Despite Barr's warning, Trump insists he has a right to intervene in criminal cases


Despite Barr's warning, Trump insists he has a right to intervene in criminal cases originally appeared on

President Donald Trump on Friday morning broke almost 17 hours of silence following ABC News' exclusive interview with Attorney General Bill Barr, pushing back on Barr's warning not to interfere in criminal cases, insisting he has the "legal right" to do so.

Trump repeated what he's said previously -- including just this past Tuesday -- that he has the "absolute" right to comment on how the Justice Department is handling criminal cases, including those involving his friends and associates.

PHOTO: President Donald Trump speaks during a meeting with Ecuadorian President Lenin Moreno in the Oval Office of the White House, Feb. 12, 2020, in Washington. (Evan Vucci/AP)

(MORE: Barr blasts Trump's tweets on Stone case: 'Impossible for me to do my job': ABC News Exclusive)

“'The President has never asked me to do anything in a criminal case,'” Trump tweeted, quoting Barr. "This doesn’t mean that I do not have, as President, the legal right to do so, I do, but I have so far chosen not to!"

PHOTO: Attorney General William Barr speaks to ABC News' Pierre Thomas during an interview on Feb. 13, 2020. (Jack Date/ABC News)

As questions loomed about whether Trump's complaints about the seven-to-nine years sentence career prosecutors recommended for longtime friend and former campaign adviser Roger Stone caused Barr to intervene and push for a more lenient prison term, the attorney general told ABC News Chief Justice Correspondent Pierre Thomas on Thursday that the president "has never asked me to do anything in a criminal case."

"To have public statements and tweets made about the department, about our people in the department, our men and women here, about cases pending in the department, and about judges before whom we have cases, make it impossible for me to do my job," Barr said.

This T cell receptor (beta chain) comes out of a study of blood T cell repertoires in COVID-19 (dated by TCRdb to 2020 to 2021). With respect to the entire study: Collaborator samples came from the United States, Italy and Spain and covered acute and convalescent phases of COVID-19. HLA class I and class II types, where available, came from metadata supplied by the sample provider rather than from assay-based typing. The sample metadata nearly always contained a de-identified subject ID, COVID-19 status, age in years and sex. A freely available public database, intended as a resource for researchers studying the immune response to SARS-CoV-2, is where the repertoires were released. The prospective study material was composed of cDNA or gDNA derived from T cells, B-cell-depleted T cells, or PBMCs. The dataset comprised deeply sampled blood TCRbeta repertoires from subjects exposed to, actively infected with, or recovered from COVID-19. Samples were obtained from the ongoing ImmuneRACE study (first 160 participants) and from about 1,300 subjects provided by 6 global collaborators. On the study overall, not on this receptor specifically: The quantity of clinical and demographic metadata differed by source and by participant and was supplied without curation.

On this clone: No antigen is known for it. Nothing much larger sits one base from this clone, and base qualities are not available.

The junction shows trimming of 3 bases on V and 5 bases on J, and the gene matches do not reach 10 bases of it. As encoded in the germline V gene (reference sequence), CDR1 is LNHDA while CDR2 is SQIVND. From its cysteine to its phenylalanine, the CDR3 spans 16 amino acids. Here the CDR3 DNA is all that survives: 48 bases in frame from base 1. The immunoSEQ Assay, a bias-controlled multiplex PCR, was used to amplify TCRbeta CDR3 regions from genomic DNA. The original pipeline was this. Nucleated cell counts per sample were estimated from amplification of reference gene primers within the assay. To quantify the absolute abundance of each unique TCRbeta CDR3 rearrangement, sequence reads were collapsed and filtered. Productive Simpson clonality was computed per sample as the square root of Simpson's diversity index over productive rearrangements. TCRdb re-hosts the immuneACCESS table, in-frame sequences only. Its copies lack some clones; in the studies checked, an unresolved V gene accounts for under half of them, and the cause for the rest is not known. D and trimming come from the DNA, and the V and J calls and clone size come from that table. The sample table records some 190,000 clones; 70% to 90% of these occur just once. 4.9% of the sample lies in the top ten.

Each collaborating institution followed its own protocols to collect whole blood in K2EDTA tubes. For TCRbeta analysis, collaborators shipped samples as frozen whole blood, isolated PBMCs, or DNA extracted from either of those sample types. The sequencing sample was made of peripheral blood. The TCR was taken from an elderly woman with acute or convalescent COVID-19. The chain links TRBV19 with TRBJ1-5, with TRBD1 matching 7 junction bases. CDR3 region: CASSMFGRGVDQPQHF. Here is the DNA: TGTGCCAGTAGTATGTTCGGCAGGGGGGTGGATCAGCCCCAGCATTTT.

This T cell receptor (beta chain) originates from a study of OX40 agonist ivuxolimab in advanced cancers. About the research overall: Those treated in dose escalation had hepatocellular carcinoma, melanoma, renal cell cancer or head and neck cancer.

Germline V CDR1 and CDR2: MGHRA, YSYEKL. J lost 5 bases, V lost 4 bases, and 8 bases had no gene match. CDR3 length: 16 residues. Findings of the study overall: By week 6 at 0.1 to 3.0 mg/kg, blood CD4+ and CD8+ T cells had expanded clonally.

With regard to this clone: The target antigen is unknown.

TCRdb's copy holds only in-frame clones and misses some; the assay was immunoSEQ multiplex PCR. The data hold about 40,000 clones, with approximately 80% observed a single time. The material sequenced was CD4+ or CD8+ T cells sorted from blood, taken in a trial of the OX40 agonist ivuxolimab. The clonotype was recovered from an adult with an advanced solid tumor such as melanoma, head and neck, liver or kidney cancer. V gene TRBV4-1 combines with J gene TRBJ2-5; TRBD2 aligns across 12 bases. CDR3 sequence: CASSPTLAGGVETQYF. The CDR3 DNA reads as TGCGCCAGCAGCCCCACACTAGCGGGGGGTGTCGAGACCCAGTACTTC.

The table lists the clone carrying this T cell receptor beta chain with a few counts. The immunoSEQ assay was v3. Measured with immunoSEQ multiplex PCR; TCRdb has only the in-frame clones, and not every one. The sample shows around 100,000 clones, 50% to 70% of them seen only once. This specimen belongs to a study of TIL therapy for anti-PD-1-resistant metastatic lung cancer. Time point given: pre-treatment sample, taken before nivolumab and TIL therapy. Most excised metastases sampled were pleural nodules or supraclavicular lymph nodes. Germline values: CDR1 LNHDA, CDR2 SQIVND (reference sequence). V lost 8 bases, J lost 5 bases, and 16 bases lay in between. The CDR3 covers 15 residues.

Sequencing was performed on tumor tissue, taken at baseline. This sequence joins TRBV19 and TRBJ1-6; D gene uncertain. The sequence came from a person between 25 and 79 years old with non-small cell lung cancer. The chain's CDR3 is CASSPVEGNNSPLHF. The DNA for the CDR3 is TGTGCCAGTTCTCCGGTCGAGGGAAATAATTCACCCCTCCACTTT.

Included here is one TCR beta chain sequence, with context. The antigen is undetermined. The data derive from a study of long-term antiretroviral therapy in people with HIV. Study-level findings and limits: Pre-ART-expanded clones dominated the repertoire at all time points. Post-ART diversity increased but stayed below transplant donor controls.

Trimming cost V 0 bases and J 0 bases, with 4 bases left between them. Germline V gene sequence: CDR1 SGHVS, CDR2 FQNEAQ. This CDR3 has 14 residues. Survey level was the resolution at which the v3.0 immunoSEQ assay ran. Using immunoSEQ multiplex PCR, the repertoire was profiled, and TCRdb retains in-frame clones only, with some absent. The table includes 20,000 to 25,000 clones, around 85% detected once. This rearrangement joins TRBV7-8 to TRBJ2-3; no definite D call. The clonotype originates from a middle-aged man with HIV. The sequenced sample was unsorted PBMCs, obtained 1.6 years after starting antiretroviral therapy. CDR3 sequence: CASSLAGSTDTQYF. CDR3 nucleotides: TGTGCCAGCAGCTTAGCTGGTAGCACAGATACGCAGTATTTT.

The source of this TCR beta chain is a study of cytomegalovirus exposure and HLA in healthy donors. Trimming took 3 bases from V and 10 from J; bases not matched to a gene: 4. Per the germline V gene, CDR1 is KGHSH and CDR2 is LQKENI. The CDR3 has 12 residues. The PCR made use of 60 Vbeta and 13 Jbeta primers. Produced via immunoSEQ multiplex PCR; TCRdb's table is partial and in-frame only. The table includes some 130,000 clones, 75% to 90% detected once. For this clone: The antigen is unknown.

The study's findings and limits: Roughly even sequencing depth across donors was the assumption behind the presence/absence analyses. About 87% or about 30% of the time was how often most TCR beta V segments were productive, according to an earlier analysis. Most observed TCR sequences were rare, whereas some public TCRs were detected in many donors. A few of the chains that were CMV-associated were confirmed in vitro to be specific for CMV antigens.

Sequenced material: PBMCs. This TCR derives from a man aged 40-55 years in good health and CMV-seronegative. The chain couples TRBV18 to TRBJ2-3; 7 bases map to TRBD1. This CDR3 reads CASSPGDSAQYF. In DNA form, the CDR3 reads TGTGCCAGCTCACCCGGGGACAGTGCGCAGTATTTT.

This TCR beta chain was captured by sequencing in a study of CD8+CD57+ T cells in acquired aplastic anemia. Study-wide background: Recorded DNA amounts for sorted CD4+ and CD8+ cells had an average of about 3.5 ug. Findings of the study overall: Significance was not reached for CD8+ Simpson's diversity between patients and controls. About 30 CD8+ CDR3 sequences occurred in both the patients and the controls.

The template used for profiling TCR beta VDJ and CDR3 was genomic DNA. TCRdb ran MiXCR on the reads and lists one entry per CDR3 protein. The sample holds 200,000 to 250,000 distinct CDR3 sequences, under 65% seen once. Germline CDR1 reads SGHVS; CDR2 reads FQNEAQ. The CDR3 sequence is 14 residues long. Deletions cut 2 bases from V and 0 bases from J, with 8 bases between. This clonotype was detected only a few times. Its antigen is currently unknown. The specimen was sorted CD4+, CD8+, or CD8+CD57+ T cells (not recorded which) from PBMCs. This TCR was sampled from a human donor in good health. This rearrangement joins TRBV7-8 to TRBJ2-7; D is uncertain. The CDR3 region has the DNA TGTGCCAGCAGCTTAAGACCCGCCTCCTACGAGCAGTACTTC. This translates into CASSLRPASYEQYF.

The Justice Department did not immediately respond to an ABC News request for comment.

Hillary Clinton, President Trump's former 2016 opponent, reacted to the president's claim of authority of DOJ investigations with a tweet saying "Our democracy is in crisis."

PHOTO: File photo: Attorney General William Barr and President Donald Trump in the Oval Office of the White House on Nov. 26, 2019, in Washington. (File-Drew Angerer/Getty Images)

Barr’s interview comments were a rare break with a president who the attorney general has aligned himself with and fiercely defended. But it also puts Barr in line with many of Trump’s supporters on Capitol Hill who say they support the president but wish he’d cut back on his tweets.

In the ABC News interview, Barr characterized Trump's comments as "disruptive" and "background commentary that undercuts me."

Speaking on Fox News Thursday night, Senate Majority Leader Mitch McConnell said, "I think the attorney general knows what he's talking about. I'm not the attorney general but I have confidence in Bill Barr. I think he's doing a good job and I think he's told the president, this is not helpful, making it difficult for him to do his job. I think the president will listen to him."

ABC News' Alexander Mallin and Anne Flaherty contributed to this report.